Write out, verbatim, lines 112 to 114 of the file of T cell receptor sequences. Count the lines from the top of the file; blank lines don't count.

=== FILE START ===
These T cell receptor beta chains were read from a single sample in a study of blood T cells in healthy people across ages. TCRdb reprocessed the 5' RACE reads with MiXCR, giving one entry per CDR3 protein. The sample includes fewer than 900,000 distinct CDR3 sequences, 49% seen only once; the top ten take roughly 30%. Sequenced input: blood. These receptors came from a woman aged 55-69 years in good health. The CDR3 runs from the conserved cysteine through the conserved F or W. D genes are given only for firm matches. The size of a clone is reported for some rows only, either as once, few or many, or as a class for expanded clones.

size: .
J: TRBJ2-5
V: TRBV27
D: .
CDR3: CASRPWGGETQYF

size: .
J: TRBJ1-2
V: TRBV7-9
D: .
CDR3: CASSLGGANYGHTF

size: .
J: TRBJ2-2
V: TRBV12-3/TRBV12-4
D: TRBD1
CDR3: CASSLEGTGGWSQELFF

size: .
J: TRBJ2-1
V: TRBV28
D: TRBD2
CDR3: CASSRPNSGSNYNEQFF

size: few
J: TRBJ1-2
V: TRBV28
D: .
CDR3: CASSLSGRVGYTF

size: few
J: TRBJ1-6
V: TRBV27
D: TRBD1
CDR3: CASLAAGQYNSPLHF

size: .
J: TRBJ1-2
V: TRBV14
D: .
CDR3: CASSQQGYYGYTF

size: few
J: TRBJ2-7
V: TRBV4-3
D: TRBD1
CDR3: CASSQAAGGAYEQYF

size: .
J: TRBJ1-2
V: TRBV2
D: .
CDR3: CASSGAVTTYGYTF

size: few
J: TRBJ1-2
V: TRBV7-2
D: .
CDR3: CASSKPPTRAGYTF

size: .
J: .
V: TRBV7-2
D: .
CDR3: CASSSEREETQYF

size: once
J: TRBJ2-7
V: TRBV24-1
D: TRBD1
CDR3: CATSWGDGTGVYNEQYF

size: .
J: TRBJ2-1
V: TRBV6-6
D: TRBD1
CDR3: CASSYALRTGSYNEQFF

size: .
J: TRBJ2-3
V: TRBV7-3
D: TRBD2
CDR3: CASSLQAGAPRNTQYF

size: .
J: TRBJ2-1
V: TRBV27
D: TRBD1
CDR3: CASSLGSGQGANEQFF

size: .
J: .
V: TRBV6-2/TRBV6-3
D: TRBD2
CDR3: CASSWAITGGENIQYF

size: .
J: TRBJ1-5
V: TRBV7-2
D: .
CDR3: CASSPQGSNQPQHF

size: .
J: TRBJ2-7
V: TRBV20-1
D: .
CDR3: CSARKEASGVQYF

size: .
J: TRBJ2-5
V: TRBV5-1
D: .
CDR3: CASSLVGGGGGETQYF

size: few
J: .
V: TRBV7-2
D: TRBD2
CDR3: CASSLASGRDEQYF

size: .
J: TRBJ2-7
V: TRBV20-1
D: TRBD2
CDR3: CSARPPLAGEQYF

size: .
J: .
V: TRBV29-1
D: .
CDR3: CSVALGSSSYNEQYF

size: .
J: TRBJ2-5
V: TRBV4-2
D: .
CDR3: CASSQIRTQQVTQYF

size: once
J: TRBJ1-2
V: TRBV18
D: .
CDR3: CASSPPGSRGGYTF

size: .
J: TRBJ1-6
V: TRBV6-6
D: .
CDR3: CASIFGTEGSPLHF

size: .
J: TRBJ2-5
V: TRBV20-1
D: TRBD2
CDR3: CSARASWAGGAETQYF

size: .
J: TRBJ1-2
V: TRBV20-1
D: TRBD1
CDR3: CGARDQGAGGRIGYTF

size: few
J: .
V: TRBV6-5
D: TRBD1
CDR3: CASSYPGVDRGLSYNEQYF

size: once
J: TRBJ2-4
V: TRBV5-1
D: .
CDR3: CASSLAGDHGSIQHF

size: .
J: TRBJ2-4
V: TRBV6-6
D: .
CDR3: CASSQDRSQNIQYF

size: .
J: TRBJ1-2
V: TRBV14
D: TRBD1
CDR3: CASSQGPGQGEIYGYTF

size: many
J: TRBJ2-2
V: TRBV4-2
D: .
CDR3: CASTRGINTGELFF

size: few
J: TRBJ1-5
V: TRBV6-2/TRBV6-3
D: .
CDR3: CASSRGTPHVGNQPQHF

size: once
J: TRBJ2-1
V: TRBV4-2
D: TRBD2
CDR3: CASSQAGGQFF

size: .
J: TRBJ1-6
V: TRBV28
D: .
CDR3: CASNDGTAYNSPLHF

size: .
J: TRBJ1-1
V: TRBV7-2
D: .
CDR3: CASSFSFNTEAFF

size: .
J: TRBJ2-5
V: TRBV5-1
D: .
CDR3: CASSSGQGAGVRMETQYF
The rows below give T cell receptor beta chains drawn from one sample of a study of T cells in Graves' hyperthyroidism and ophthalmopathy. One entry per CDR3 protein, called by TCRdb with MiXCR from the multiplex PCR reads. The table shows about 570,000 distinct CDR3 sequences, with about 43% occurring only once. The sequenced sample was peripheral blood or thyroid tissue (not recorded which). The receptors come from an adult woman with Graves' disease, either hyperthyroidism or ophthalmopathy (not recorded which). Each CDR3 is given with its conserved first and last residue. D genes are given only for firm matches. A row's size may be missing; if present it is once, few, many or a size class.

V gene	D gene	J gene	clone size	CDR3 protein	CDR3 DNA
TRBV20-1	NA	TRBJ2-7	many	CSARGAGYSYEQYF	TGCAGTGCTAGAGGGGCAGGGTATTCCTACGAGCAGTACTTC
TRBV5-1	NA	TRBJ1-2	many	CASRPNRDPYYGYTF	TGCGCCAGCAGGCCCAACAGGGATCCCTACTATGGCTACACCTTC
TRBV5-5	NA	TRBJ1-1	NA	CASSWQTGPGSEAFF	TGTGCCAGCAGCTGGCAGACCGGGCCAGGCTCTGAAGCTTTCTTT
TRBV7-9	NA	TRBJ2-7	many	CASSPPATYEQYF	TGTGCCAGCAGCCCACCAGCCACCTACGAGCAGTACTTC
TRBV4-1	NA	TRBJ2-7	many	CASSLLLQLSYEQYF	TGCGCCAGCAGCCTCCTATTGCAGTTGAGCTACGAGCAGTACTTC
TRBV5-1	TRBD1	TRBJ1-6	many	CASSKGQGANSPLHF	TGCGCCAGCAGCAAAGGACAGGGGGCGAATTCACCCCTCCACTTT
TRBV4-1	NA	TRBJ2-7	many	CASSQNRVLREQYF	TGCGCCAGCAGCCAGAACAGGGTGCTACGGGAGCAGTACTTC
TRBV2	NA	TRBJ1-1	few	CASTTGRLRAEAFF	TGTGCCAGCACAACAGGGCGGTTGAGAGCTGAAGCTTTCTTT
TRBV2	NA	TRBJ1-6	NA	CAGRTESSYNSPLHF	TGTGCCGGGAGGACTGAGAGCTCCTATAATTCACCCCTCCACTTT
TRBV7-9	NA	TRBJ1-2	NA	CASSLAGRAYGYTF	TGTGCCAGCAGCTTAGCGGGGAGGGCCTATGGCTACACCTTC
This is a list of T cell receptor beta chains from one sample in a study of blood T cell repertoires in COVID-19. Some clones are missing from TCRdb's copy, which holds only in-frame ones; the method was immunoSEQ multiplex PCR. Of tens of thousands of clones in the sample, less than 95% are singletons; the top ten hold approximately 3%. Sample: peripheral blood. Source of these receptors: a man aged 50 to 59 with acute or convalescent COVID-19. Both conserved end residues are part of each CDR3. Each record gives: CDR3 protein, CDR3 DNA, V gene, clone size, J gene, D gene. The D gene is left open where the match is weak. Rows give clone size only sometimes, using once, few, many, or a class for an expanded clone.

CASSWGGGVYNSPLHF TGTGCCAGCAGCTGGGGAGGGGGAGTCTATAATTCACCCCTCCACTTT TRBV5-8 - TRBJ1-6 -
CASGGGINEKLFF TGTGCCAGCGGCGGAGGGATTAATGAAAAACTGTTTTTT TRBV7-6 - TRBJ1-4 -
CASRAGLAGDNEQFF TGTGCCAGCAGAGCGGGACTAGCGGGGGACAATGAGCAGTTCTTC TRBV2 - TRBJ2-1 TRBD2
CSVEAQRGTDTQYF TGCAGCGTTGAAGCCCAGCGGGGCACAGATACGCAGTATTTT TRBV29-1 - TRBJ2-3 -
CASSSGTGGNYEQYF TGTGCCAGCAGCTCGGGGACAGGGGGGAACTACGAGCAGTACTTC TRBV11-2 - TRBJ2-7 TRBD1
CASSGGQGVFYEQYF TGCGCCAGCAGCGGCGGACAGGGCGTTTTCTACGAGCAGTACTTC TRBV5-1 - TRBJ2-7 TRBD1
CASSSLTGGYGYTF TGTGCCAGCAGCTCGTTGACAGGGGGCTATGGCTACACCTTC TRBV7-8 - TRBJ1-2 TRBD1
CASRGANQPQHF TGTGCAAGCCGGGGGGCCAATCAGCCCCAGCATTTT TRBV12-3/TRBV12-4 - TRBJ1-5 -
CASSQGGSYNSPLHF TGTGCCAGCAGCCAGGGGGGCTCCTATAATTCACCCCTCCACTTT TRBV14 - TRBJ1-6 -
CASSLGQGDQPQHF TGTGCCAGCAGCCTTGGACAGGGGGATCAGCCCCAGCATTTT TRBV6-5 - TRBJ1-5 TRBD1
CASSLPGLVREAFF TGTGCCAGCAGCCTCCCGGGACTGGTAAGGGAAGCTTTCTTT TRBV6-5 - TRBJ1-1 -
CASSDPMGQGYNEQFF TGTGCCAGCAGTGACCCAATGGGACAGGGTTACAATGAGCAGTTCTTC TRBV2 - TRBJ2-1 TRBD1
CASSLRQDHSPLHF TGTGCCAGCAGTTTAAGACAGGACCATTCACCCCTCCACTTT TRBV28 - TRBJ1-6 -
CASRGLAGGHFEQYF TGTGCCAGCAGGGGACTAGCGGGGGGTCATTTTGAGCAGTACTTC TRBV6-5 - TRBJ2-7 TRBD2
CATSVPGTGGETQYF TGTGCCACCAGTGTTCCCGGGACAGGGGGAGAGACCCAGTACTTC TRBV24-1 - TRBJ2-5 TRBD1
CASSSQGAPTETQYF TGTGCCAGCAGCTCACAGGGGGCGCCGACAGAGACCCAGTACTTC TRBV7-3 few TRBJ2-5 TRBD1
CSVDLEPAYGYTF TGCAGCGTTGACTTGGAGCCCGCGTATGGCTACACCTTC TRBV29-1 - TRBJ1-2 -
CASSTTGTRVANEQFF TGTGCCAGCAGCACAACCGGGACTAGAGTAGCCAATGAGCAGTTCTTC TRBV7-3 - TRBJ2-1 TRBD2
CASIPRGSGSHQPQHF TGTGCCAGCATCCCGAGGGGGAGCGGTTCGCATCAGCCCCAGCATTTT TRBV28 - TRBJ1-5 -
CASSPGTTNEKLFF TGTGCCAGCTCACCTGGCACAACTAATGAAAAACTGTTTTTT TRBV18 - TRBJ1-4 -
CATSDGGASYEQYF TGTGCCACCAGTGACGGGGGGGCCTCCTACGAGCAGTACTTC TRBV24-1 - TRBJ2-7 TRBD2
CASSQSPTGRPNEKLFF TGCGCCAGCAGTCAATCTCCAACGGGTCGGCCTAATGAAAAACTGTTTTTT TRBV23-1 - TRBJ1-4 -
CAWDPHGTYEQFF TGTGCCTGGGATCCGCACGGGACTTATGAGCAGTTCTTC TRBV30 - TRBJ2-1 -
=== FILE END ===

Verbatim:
size: .
J: TRBJ2-5
V: TRBV4-2